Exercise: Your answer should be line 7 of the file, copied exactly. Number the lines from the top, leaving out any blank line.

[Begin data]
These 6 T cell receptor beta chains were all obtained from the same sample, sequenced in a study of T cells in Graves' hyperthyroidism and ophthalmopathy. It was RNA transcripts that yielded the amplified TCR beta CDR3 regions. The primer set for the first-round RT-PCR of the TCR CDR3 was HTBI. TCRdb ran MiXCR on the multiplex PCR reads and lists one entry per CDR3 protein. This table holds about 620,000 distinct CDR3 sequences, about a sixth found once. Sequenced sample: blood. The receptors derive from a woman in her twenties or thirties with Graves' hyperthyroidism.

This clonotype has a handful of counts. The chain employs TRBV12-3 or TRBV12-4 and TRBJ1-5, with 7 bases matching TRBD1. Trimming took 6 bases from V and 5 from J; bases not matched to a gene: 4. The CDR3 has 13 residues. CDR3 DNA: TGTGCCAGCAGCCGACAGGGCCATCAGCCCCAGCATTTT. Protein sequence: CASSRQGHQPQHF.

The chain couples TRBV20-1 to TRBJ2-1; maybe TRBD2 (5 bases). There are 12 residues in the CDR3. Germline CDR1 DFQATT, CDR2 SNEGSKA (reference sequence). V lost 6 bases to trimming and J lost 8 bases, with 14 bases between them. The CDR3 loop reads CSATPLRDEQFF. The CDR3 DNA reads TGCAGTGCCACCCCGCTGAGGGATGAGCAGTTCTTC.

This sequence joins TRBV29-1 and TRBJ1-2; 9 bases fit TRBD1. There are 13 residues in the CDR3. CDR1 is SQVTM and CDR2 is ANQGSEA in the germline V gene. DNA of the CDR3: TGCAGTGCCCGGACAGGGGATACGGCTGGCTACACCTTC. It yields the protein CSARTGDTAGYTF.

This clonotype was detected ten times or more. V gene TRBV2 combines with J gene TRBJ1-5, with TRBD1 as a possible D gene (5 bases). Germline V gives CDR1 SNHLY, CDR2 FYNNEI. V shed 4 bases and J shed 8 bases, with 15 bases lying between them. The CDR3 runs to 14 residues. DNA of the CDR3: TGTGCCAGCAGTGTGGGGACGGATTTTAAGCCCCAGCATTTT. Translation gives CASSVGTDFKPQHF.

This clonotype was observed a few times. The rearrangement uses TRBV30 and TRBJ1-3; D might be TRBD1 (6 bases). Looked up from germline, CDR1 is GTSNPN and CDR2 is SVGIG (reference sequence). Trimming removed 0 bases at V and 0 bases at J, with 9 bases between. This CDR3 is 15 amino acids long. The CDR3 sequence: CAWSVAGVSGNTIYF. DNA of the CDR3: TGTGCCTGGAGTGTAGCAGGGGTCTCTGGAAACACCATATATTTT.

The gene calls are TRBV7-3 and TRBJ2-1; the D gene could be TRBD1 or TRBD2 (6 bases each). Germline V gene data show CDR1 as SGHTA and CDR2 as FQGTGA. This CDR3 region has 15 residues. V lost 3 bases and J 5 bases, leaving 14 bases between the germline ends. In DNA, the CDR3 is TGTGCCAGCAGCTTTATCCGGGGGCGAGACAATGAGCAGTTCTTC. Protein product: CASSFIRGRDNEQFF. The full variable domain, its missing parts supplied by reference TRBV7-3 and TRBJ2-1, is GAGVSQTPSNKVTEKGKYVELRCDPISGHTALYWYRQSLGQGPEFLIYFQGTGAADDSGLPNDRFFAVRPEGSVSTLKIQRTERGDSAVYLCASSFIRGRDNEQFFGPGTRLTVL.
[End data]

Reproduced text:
The gene calls are TRBV7-3 and TRBJ2-1; the D gene could be TRBD1 or TRBD2 (6 bases each). Germline V gene data show CDR1 as SGHTA and CDR2 as FQGTGA. This CDR3 region has 15 residues. V lost 3 bases and J 5 bases, leaving 14 bases between the germline ends. In DNA, the CDR3 is TGTGCCAGCAGCTTTATCCGGGGGCGAGACAATGAGCAGTTCTTC. Protein product: CASSFIRGRDNEQFF. The full variable domain, its missing parts supplied by reference TRBV7-3 and TRBJ2-1, is GAGVSQTPSNKVTEKGKYVELRCDPISGHTALYWYRQSLGQGPEFLIYFQGTGAADDSGLPNDRFFAVRPEGSVSTLKIQRTERGDSAVYLCASSFIRGRDNEQFFGPGTRLTVL.